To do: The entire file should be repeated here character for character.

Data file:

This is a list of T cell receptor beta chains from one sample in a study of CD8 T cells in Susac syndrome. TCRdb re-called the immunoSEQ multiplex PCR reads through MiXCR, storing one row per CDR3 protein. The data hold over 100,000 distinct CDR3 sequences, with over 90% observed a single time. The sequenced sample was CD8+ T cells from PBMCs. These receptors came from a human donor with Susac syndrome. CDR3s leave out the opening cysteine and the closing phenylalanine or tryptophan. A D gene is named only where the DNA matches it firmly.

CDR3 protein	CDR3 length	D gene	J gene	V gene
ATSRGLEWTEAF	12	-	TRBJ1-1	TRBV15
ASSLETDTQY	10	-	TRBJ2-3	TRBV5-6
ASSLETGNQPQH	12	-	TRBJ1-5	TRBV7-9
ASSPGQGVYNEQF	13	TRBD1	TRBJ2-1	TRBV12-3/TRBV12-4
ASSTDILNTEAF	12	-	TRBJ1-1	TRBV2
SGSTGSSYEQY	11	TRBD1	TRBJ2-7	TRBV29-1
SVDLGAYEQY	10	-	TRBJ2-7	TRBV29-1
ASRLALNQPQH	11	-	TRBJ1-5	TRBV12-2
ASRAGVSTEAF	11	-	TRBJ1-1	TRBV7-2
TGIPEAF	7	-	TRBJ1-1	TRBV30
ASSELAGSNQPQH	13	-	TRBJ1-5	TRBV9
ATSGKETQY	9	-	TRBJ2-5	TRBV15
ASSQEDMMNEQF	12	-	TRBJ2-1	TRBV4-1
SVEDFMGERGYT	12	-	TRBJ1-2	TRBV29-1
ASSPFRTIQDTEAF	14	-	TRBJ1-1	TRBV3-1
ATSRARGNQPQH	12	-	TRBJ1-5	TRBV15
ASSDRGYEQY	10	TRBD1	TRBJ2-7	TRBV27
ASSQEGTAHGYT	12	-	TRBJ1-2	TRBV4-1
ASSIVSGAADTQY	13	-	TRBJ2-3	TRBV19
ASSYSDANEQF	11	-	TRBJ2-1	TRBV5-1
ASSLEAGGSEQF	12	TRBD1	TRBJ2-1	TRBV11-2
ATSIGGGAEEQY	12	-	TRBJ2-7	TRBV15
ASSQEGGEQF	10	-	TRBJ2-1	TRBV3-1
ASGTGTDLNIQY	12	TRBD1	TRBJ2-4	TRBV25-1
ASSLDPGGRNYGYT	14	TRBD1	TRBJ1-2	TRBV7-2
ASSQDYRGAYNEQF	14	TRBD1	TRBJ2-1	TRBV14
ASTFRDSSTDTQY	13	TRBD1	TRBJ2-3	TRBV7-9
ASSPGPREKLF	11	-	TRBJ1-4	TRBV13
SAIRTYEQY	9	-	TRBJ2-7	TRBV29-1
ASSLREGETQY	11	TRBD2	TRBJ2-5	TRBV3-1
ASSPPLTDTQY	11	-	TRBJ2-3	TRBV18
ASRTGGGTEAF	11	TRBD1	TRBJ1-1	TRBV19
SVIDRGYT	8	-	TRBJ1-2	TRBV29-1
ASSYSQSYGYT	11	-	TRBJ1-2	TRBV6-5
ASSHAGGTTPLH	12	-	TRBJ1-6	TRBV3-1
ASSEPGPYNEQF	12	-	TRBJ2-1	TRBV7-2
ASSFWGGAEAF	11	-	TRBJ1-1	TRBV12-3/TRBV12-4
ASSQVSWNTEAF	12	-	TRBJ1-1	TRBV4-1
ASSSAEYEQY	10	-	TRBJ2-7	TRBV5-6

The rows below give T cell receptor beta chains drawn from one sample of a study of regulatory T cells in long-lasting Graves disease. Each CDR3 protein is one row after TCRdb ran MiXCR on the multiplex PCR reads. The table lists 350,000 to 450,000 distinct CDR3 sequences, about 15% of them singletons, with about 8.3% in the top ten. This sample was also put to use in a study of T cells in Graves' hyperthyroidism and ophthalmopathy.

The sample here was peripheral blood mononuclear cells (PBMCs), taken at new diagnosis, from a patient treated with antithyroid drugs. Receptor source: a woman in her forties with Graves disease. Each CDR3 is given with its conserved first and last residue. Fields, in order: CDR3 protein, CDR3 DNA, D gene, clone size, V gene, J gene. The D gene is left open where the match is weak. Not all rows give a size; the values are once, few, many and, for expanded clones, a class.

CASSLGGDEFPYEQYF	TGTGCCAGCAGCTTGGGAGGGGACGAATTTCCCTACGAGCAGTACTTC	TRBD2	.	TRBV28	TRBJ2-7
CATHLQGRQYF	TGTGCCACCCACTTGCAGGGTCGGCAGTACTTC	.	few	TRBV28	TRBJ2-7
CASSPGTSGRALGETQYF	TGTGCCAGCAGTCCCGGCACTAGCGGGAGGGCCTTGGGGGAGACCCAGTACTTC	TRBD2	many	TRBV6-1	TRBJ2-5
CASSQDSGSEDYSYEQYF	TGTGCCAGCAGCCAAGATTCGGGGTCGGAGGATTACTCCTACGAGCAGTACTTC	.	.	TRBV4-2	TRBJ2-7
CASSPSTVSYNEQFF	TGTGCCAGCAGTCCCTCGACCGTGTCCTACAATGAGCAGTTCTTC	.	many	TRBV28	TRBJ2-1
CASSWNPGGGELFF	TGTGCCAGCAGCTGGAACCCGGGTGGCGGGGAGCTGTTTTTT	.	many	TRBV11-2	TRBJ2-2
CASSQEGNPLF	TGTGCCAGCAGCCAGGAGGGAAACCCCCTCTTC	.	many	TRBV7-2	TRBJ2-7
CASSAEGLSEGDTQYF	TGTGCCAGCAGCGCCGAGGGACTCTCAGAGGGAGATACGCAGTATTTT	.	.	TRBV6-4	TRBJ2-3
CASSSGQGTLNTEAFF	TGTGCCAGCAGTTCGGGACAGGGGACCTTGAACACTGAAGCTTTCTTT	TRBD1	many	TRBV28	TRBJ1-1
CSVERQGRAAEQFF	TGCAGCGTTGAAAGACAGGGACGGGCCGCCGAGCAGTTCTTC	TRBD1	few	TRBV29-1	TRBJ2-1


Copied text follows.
This is a list of T cell receptor beta chains from one sample in a study of CD8 T cells in Susac syndrome. TCRdb re-called the immunoSEQ multiplex PCR reads through MiXCR, storing one row per CDR3 protein. The data hold over 100,000 distinct CDR3 sequences, with over 90% observed a single time. The sequenced sample was CD8+ T cells from PBMCs. These receptors came from a human donor with Susac syndrome. CDR3s leave out the opening cysteine and the closing phenylalanine or tryptophan. A D gene is named only where the DNA matches it firmly.

CDR3 protein	CDR3 length	D gene	J gene	V gene
ATSRGLEWTEAF	12	-	TRBJ1-1	TRBV15
ASSLETDTQY	10	-	TRBJ2-3	TRBV5-6
ASSLETGNQPQH	12	-	TRBJ1-5	TRBV7-9
ASSPGQGVYNEQF	13	TRBD1	TRBJ2-1	TRBV12-3/TRBV12-4
ASSTDILNTEAF	12	-	TRBJ1-1	TRBV2
SGSTGSSYEQY	11	TRBD1	TRBJ2-7	TRBV29-1
SVDLGAYEQY	10	-	TRBJ2-7	TRBV29-1
ASRLALNQPQH	11	-	TRBJ1-5	TRBV12-2
ASRAGVSTEAF	11	-	TRBJ1-1	TRBV7-2
TGIPEAF	7	-	TRBJ1-1	TRBV30
ASSELAGSNQPQH	13	-	TRBJ1-5	TRBV9
ATSGKETQY	9	-	TRBJ2-5	TRBV15
ASSQEDMMNEQF	12	-	TRBJ2-1	TRBV4-1
SVEDFMGERGYT	12	-	TRBJ1-2	TRBV29-1
ASSPFRTIQDTEAF	14	-	TRBJ1-1	TRBV3-1
ATSRARGNQPQH	12	-	TRBJ1-5	TRBV15
ASSDRGYEQY	10	TRBD1	TRBJ2-7	TRBV27
ASSQEGTAHGYT	12	-	TRBJ1-2	TRBV4-1
ASSIVSGAADTQY	13	-	TRBJ2-3	TRBV19
ASSYSDANEQF	11	-	TRBJ2-1	TRBV5-1
ASSLEAGGSEQF	12	TRBD1	TRBJ2-1	TRBV11-2
ATSIGGGAEEQY	12	-	TRBJ2-7	TRBV15
ASSQEGGEQF	10	-	TRBJ2-1	TRBV3-1
ASGTGTDLNIQY	12	TRBD1	TRBJ2-4	TRBV25-1
ASSLDPGGRNYGYT	14	TRBD1	TRBJ1-2	TRBV7-2
ASSQDYRGAYNEQF	14	TRBD1	TRBJ2-1	TRBV14
ASTFRDSSTDTQY	13	TRBD1	TRBJ2-3	TRBV7-9
ASSPGPREKLF	11	-	TRBJ1-4	TRBV13
SAIRTYEQY	9	-	TRBJ2-7	TRBV29-1
ASSLREGETQY	11	TRBD2	TRBJ2-5	TRBV3-1
ASSPPLTDTQY	11	-	TRBJ2-3	TRBV18
ASRTGGGTEAF	11	TRBD1	TRBJ1-1	TRBV19
SVIDRGYT	8	-	TRBJ1-2	TRBV29-1
ASSYSQSYGYT	11	-	TRBJ1-2	TRBV6-5
ASSHAGGTTPLH	12	-	TRBJ1-6	TRBV3-1
ASSEPGPYNEQF	12	-	TRBJ2-1	TRBV7-2
ASSFWGGAEAF	11	-	TRBJ1-1	TRBV12-3/TRBV12-4
ASSQVSWNTEAF	12	-	TRBJ1-1	TRBV4-1
ASSSAEYEQY	10	-	TRBJ2-7	TRBV5-6

The rows below give T cell receptor beta chains drawn from one sample of a study of regulatory T cells in long-lasting Graves disease. Each CDR3 protein is one row after TCRdb ran MiXCR on the multiplex PCR reads. The table lists 350,000 to 450,000 distinct CDR3 sequences, about 15% of them singletons, with about 8.3% in the top ten. This sample was also put to use in a study of T cells in Graves' hyperthyroidism and ophthalmopathy.

The sample here was peripheral blood mononuclear cells (PBMCs), taken at new diagnosis, from a patient treated with antithyroid drugs. Receptor source: a woman in her forties with Graves disease. Each CDR3 is given with its conserved first and last residue. Fields, in order: CDR3 protein, CDR3 DNA, D gene, clone size, V gene, J gene. The D gene is left open where the match is weak. Not all rows give a size; the values are once, few, many and, for expanded clones, a class.

CASSLGGDEFPYEQYF	TGTGCCAGCAGCTTGGGAGGGGACGAATTTCCCTACGAGCAGTACTTC	TRBD2	.	TRBV28	TRBJ2-7
CATHLQGRQYF	TGTGCCACCCACTTGCAGGGTCGGCAGTACTTC	.	few	TRBV28	TRBJ2-7
CASSPGTSGRALGETQYF	TGTGCCAGCAGTCCCGGCACTAGCGGGAGGGCCTTGGGGGAGACCCAGTACTTC	TRBD2	many	TRBV6-1	TRBJ2-5
CASSQDSGSEDYSYEQYF	TGTGCCAGCAGCCAAGATTCGGGGTCGGAGGATTACTCCTACGAGCAGTACTTC	.	.	TRBV4-2	TRBJ2-7
CASSPSTVSYNEQFF	TGTGCCAGCAGTCCCTCGACCGTGTCCTACAATGAGCAGTTCTTC	.	many	TRBV28	TRBJ2-1
CASSWNPGGGELFF	TGTGCCAGCAGCTGGAACCCGGGTGGCGGGGAGCTGTTTTTT	.	many	TRBV11-2	TRBJ2-2
CASSQEGNPLF	TGTGCCAGCAGCCAGGAGGGAAACCCCCTCTTC	.	many	TRBV7-2	TRBJ2-7
CASSAEGLSEGDTQYF	TGTGCCAGCAGCGCCGAGGGACTCTCAGAGGGAGATACGCAGTATTTT	.	.	TRBV6-4	TRBJ2-3
CASSSGQGTLNTEAFF	TGTGCCAGCAGTTCGGGACAGGGGACCTTGAACACTGAAGCTTTCTTT	TRBD1	many	TRBV28	TRBJ1-1
CSVERQGRAAEQFF	TGCAGCGTTGAAAGACAGGGACGGGCCGCCGAGCAGTTCTTC	TRBD1	few	TRBV29-1	TRBJ2-1